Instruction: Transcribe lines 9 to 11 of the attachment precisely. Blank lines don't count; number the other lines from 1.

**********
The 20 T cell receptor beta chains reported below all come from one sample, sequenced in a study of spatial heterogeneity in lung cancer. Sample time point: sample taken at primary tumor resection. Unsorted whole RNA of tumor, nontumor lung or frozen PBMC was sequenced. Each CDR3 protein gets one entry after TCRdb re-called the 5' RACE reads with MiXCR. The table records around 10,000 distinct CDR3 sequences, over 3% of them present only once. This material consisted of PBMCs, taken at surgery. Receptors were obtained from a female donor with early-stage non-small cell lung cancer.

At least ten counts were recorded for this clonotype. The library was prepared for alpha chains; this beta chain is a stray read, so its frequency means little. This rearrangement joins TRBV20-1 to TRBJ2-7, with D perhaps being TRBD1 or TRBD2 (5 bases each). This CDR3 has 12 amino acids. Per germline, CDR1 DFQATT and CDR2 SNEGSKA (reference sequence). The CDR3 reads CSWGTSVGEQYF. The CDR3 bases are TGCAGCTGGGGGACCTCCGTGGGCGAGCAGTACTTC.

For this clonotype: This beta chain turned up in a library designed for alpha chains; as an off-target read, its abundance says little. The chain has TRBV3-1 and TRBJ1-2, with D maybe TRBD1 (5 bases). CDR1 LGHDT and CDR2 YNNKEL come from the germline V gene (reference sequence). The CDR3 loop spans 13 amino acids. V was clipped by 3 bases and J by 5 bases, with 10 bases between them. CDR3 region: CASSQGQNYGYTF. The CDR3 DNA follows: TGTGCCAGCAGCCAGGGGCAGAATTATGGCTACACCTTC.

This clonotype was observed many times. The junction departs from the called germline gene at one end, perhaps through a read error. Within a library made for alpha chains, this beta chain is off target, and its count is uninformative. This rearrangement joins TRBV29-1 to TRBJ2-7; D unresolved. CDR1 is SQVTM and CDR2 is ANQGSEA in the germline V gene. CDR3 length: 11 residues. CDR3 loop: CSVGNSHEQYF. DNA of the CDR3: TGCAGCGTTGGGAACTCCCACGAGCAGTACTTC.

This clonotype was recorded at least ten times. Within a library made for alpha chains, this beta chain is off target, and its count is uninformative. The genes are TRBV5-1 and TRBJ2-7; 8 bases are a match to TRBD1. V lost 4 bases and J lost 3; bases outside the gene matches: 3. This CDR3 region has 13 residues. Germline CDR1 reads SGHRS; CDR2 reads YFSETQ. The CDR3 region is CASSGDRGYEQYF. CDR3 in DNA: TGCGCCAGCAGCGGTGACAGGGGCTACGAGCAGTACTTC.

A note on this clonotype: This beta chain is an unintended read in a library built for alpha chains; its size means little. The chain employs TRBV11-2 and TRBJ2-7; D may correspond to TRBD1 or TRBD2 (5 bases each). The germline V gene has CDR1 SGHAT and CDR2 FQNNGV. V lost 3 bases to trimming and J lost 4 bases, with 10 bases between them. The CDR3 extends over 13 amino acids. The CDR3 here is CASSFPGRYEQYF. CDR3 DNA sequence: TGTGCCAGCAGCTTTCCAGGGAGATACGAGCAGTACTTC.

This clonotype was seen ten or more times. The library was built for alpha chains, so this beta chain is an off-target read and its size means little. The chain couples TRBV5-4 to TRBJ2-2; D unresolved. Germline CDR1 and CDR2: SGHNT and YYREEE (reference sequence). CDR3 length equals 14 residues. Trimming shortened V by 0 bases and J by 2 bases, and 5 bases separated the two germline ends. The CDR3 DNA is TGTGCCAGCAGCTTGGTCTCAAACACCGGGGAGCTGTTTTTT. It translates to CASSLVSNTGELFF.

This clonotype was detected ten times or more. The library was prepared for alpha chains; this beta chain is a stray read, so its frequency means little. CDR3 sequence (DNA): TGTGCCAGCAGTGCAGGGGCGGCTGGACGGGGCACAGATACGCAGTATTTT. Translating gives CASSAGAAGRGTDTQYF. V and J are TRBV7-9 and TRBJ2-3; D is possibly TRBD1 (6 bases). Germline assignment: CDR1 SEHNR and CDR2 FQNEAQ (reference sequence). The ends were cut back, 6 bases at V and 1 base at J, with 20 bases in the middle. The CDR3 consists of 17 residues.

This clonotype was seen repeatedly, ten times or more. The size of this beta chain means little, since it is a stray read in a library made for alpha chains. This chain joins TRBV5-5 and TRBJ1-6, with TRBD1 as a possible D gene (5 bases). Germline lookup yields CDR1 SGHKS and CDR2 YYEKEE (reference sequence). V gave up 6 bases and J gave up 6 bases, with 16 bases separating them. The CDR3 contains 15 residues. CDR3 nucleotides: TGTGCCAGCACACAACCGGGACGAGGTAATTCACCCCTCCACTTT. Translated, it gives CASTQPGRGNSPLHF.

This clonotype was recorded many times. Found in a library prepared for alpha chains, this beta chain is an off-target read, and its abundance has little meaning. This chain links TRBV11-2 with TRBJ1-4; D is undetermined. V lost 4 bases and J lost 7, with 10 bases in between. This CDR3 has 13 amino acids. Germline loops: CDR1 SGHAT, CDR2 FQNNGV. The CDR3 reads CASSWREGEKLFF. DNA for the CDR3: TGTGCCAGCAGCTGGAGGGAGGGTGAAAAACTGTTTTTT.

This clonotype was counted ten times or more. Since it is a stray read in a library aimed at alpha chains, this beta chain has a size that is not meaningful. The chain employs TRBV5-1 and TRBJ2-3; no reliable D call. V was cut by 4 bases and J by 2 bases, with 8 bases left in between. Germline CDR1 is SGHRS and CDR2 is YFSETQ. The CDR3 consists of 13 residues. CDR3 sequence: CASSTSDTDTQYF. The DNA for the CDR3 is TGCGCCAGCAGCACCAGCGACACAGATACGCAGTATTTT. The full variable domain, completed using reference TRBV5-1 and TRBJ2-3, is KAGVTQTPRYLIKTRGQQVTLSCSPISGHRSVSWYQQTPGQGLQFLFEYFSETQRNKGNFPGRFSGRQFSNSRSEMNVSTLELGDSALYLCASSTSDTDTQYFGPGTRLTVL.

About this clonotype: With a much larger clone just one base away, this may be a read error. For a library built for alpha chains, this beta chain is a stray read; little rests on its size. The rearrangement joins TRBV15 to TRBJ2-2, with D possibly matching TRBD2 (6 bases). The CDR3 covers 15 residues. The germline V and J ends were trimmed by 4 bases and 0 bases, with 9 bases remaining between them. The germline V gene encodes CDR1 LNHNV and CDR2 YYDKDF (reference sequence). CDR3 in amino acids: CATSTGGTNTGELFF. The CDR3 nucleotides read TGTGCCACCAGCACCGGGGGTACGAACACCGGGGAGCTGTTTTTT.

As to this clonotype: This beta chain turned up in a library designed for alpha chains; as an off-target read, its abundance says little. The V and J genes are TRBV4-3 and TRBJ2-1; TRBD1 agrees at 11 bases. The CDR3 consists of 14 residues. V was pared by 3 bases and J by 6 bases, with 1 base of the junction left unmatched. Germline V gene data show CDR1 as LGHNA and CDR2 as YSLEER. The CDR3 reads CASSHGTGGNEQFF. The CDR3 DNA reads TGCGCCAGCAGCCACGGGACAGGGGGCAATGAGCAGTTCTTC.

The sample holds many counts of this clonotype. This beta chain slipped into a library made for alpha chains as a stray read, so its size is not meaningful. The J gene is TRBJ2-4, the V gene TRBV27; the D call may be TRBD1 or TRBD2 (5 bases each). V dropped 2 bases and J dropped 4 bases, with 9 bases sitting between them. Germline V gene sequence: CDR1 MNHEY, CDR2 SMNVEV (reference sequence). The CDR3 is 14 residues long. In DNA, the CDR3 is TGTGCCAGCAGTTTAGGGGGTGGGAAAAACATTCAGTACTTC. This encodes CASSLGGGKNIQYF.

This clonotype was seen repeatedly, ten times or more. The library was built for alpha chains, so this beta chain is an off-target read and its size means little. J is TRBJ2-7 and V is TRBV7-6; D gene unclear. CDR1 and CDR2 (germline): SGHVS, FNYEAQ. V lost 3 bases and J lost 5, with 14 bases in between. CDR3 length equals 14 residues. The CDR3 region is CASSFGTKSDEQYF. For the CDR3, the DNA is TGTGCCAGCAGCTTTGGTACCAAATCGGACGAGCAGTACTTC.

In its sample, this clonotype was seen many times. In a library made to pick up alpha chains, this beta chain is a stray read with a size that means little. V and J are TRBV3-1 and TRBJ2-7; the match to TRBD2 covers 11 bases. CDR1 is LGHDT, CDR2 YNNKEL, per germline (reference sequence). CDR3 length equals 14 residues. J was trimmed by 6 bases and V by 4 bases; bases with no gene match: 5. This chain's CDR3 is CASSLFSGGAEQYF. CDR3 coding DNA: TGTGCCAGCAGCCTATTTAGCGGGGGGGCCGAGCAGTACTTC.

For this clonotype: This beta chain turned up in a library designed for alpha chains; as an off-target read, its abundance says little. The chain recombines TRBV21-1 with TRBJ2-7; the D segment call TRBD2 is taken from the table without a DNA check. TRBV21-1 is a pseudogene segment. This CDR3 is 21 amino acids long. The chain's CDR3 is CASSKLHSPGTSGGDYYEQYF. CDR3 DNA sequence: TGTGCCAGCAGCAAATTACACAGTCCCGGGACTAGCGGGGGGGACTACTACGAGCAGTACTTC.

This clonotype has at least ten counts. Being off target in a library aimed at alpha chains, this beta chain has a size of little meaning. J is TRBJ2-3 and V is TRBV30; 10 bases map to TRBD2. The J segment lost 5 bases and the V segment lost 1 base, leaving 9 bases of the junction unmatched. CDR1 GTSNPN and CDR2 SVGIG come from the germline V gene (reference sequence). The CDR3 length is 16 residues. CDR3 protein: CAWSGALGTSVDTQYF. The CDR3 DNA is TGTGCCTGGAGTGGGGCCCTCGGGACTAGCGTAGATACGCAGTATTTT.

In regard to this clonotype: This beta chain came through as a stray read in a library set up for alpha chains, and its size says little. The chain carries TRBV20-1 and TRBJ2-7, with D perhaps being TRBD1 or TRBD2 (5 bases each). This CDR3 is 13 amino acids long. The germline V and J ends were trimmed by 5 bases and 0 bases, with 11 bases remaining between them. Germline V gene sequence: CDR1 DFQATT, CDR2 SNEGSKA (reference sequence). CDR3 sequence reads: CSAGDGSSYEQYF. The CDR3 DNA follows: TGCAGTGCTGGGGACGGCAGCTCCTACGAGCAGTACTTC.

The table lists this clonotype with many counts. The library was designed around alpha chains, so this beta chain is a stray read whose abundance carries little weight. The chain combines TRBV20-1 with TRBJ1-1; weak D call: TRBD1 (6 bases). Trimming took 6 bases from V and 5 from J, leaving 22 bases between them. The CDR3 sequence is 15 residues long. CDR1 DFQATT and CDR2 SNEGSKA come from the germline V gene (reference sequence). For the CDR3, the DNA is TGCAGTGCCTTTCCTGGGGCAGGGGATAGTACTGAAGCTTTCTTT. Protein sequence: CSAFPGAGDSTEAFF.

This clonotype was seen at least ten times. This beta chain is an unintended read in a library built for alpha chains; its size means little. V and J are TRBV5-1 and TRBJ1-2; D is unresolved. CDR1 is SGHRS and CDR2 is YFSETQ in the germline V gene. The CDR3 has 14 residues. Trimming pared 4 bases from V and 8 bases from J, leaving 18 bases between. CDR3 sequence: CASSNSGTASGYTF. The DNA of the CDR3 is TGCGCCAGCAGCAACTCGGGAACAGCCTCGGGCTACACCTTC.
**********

This clonotype was seen repeatedly, ten times or more. The size of this beta chain means little, since it is a stray read in a library made for alpha chains. This chain joins TRBV5-5 and TRBJ1-6, with TRBD1 as a possible D gene (5 bases). Germline lookup yields CDR1 SGHKS and CDR2 YYEKEE (reference sequence). V gave up 6 bases and J gave up 6 bases, with 16 bases separating them. The CDR3 contains 15 residues. CDR3 nucleotides: TGTGCCAGCACACAACCGGGACGAGGTAATTCACCCCTCCACTTT. Translated, it gives CASTQPGRGNSPLHF.

This clonotype was recorded many times. Found in a library prepared for alpha chains, this beta chain is an off-target read, and its abundance has little meaning. This chain links TRBV11-2 with TRBJ1-4; D is undetermined. V lost 4 bases and J lost 7, with 10 bases in between. This CDR3 has 13 amino acids. Germline loops: CDR1 SGHAT, CDR2 FQNNGV. The CDR3 reads CASSWREGEKLFF. DNA for the CDR3: TGTGCCAGCAGCTGGAGGGAGGGTGAAAAACTGTTTTTT.

This clonotype was counted ten times or more. Since it is a stray read in a library aimed at alpha chains, this beta chain has a size that is not meaningful. The chain employs TRBV5-1 and TRBJ2-3; no reliable D call. V was cut by 4 bases and J by 2 bases, with 8 bases left in between. Germline CDR1 is SGHRS and CDR2 is YFSETQ. The CDR3 consists of 13 residues. CDR3 sequence: CASSTSDTDTQYF. The DNA for the CDR3 is TGCGCCAGCAGCACCAGCGACACAGATACGCAGTATTTT. The full variable domain, completed using reference TRBV5-1 and TRBJ2-3, is KAGVTQTPRYLIKTRGQQVTLSCSPISGHRSVSWYQQTPGQGLQFLFEYFSETQRNKGNFPGRFSGRQFSNSRSEMNVSTLELGDSALYLCASSTSDTDTQYFGPGTRLTVL.